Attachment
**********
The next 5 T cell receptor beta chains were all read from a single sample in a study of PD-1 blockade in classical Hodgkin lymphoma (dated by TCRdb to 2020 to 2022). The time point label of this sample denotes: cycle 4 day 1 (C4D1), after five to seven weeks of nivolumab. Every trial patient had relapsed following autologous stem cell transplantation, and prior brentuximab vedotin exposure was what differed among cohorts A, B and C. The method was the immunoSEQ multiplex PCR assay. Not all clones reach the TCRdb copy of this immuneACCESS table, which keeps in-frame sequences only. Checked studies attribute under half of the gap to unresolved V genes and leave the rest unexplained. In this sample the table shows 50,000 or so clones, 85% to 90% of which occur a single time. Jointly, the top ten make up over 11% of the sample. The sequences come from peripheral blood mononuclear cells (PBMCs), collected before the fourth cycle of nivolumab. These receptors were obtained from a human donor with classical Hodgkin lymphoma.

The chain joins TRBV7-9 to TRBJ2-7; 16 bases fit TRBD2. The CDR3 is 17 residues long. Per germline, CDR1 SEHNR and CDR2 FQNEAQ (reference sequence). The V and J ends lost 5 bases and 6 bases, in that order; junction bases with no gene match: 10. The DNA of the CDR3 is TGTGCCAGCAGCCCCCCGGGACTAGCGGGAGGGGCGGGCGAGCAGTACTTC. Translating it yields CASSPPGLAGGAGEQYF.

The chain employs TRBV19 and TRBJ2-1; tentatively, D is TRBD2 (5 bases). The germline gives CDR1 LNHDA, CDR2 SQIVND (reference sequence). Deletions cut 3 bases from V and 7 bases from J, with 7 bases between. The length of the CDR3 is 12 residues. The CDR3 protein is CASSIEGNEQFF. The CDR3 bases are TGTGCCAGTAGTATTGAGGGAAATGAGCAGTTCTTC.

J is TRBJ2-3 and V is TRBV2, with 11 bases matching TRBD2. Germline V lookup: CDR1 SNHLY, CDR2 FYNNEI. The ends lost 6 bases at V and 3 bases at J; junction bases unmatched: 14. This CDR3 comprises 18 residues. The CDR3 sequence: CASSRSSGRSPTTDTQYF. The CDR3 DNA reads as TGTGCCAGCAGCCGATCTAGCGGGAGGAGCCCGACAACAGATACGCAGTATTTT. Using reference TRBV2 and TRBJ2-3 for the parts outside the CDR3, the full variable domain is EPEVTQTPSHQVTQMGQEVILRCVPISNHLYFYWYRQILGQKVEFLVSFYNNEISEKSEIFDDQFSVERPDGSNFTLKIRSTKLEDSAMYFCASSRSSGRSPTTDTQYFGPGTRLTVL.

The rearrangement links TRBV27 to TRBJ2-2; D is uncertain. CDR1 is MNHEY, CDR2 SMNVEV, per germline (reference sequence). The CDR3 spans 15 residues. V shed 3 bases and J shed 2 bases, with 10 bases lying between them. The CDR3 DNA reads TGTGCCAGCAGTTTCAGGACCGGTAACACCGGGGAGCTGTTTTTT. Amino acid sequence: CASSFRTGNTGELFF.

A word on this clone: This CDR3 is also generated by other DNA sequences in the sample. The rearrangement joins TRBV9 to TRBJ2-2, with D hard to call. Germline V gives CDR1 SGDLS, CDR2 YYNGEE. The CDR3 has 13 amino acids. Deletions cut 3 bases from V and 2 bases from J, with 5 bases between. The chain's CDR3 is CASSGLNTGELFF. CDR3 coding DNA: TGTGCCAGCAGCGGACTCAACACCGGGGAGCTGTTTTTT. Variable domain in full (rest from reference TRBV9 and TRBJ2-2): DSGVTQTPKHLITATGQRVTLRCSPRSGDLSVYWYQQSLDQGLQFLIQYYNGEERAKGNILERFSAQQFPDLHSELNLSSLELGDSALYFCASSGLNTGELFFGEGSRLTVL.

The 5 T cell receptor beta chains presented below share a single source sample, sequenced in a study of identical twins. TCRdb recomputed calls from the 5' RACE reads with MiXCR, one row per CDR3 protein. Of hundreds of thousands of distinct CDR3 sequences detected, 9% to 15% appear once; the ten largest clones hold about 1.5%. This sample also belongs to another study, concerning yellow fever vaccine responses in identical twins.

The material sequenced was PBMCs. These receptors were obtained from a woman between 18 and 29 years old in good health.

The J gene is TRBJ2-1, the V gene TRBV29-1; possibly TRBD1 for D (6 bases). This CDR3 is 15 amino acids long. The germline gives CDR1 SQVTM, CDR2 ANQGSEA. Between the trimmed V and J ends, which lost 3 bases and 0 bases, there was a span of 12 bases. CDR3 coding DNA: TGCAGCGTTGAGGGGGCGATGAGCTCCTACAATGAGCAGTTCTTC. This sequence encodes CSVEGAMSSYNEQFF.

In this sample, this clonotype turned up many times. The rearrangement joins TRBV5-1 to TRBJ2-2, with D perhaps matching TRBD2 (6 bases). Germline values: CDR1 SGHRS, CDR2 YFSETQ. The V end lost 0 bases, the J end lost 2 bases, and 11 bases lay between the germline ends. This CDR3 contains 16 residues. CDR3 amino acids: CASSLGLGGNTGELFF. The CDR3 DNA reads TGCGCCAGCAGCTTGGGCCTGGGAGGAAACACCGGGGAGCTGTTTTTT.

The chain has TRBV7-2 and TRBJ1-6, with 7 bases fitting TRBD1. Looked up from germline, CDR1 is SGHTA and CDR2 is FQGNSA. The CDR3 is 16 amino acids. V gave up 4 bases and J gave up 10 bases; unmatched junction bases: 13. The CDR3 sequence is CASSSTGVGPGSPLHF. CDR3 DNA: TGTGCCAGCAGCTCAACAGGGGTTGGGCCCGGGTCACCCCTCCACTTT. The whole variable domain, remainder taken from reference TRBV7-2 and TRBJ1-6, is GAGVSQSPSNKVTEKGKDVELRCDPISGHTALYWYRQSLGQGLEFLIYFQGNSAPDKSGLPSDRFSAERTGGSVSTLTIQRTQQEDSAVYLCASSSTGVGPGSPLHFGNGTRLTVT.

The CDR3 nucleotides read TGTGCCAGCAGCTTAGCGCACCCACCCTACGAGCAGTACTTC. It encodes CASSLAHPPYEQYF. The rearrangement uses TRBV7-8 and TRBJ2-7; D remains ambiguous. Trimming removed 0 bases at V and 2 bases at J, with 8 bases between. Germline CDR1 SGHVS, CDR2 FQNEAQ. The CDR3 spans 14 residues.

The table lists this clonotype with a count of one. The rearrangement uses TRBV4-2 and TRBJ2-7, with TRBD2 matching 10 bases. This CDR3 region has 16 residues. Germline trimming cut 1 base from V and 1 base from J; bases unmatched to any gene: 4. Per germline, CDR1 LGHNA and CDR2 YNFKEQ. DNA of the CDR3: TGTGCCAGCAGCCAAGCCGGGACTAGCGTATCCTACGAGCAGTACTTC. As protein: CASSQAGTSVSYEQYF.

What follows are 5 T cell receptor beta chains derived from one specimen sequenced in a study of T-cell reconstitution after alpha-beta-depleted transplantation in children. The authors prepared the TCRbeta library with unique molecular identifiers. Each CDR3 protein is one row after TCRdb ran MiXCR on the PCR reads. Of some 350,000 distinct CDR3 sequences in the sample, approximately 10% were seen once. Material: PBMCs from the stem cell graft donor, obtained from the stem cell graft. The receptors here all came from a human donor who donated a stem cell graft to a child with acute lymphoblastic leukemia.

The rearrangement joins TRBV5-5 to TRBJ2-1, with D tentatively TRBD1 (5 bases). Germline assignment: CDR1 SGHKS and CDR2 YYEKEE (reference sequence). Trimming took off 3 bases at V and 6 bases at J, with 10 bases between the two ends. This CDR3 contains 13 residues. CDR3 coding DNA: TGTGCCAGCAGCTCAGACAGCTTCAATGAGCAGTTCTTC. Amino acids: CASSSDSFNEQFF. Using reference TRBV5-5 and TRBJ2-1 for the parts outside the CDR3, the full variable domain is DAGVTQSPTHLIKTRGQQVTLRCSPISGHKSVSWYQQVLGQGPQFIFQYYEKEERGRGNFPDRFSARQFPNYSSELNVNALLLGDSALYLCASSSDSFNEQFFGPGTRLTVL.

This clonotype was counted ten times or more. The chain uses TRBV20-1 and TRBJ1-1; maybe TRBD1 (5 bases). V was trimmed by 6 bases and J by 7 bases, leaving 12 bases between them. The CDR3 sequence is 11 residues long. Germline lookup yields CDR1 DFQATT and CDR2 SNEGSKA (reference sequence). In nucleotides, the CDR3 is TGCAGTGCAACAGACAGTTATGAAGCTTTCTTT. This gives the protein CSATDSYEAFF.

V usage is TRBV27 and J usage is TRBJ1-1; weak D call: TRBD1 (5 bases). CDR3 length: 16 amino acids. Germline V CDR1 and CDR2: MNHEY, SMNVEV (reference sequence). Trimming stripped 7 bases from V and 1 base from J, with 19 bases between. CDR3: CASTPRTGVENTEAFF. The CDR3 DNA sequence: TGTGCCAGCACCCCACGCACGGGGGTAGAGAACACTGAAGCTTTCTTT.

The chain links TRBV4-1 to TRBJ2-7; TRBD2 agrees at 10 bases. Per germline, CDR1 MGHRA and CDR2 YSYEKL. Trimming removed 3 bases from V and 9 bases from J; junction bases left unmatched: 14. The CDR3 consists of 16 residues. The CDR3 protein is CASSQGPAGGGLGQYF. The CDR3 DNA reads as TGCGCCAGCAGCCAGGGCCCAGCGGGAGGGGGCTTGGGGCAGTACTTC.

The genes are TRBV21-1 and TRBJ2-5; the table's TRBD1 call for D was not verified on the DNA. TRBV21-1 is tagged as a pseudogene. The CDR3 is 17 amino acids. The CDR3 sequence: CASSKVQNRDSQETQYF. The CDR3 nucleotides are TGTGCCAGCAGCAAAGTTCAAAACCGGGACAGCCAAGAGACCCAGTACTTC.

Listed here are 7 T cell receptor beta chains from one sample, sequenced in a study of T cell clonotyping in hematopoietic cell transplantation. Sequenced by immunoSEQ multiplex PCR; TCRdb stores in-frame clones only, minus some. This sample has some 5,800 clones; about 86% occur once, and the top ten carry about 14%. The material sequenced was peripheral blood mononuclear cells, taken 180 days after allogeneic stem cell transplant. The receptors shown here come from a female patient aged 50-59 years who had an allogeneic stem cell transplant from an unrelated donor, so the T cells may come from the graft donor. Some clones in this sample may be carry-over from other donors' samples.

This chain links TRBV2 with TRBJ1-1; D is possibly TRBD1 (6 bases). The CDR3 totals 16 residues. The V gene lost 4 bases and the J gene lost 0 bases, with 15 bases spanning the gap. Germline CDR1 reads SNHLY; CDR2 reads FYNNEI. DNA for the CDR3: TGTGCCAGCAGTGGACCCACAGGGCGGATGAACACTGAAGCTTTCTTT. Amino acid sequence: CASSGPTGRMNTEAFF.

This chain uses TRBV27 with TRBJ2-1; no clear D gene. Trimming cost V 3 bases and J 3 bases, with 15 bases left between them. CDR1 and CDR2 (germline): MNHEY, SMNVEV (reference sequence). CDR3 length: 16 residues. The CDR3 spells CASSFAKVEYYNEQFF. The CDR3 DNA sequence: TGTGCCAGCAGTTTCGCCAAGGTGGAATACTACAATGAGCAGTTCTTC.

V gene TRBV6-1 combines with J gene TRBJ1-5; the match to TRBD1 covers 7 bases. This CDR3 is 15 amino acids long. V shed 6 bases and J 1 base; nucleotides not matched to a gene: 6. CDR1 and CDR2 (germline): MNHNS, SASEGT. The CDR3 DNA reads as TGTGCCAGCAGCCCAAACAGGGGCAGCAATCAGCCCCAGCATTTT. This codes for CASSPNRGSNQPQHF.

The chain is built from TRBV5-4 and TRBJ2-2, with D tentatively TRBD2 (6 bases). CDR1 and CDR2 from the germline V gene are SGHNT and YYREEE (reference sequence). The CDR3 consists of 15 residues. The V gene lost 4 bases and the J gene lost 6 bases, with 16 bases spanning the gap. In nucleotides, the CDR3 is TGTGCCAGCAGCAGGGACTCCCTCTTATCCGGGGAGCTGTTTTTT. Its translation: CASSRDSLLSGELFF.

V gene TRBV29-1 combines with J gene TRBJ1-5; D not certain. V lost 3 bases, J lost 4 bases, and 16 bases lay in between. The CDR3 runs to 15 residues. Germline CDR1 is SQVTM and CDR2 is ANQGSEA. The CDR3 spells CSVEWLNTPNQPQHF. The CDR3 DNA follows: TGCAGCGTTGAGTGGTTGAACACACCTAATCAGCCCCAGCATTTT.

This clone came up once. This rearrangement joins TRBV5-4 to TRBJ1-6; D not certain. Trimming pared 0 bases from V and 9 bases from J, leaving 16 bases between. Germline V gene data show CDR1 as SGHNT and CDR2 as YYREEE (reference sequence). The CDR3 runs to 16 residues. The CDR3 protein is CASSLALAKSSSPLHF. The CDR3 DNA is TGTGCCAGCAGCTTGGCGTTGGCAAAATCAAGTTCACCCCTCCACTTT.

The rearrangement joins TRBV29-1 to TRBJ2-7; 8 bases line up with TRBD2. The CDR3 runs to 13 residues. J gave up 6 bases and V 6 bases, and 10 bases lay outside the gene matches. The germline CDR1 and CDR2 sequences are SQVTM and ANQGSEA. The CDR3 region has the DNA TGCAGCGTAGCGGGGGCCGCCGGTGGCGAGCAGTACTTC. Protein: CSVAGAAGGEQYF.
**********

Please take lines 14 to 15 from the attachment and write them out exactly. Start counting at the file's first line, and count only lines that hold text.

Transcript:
What follows are 5 T cell receptor beta chains derived from one specimen sequenced in a study of T-cell reconstitution after alpha-beta-depleted transplantation in children. The authors prepared the TCRbeta library with unique molecular identifiers. Each CDR3 protein is one row after TCRdb ran MiXCR on the PCR reads. Of some 350,000 distinct CDR3 sequences in the sample, approximately 10% were seen once. Material: PBMCs from the stem cell graft donor, obtained from the stem cell graft. The receptors here all came from a human donor who donated a stem cell graft to a child with acute lymphoblastic leukemia.

The rearrangement joins TRBV5-5 to TRBJ2-1, with D tentatively TRBD1 (5 bases). Germline assignment: CDR1 SGHKS and CDR2 YYEKEE (reference sequence). Trimming took off 3 bases at V and 6 bases at J, with 10 bases between the two ends. This CDR3 contains 13 residues. CDR3 coding DNA: TGTGCCAGCAGCTCAGACAGCTTCAATGAGCAGTTCTTC. Amino acids: CASSSDSFNEQFF. Using reference TRBV5-5 and TRBJ2-1 for the parts outside the CDR3, the full variable domain is DAGVTQSPTHLIKTRGQQVTLRCSPISGHKSVSWYQQVLGQGPQFIFQYYEKEERGRGNFPDRFSARQFPNYSSELNVNALLLGDSALYLCASSSDSFNEQFFGPGTRLTVL.